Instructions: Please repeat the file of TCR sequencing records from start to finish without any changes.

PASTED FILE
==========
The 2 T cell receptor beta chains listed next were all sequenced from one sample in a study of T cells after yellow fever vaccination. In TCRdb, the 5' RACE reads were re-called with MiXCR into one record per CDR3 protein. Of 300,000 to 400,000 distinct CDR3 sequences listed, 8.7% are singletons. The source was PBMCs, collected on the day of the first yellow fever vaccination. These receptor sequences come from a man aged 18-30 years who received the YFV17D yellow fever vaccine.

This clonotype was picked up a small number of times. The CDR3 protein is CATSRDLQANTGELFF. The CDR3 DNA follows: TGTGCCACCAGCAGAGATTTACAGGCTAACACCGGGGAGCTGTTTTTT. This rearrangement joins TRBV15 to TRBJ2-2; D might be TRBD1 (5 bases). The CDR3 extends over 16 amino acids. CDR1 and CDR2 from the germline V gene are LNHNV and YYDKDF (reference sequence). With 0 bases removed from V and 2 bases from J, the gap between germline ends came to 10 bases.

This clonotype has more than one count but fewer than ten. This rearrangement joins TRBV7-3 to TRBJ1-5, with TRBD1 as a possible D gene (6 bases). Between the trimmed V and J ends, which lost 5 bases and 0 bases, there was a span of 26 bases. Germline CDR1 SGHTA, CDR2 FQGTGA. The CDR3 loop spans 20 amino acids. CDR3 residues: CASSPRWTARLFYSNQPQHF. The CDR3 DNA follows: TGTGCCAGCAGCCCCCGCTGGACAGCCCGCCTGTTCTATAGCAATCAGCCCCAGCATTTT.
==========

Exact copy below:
The 2 T cell receptor beta chains listed next were all sequenced from one sample in a study of T cells after yellow fever vaccination. In TCRdb, the 5' RACE reads were re-called with MiXCR into one record per CDR3 protein. Of 300,000 to 400,000 distinct CDR3 sequences listed, 8.7% are singletons. The source was PBMCs, collected on the day of the first yellow fever vaccination. These receptor sequences come from a man aged 18-30 years who received the YFV17D yellow fever vaccine.

This clonotype was picked up a small number of times. The CDR3 protein is CATSRDLQANTGELFF. The CDR3 DNA follows: TGTGCCACCAGCAGAGATTTACAGGCTAACACCGGGGAGCTGTTTTTT. This rearrangement joins TRBV15 to TRBJ2-2; D might be TRBD1 (5 bases). The CDR3 extends over 16 amino acids. CDR1 and CDR2 from the germline V gene are LNHNV and YYDKDF (reference sequence). With 0 bases removed from V and 2 bases from J, the gap between germline ends came to 10 bases.

This clonotype has more than one count but fewer than ten. This rearrangement joins TRBV7-3 to TRBJ1-5, with TRBD1 as a possible D gene (6 bases). Between the trimmed V and J ends, which lost 5 bases and 0 bases, there was a span of 26 bases. Germline CDR1 SGHTA, CDR2 FQGTGA. The CDR3 loop spans 20 amino acids. CDR3 residues: CASSPRWTARLFYSNQPQHF. The CDR3 DNA follows: TGTGCCAGCAGCCCCCGCTGGACAGCCCGCCTGTTCTATAGCAATCAGCCCCAGCATTTT.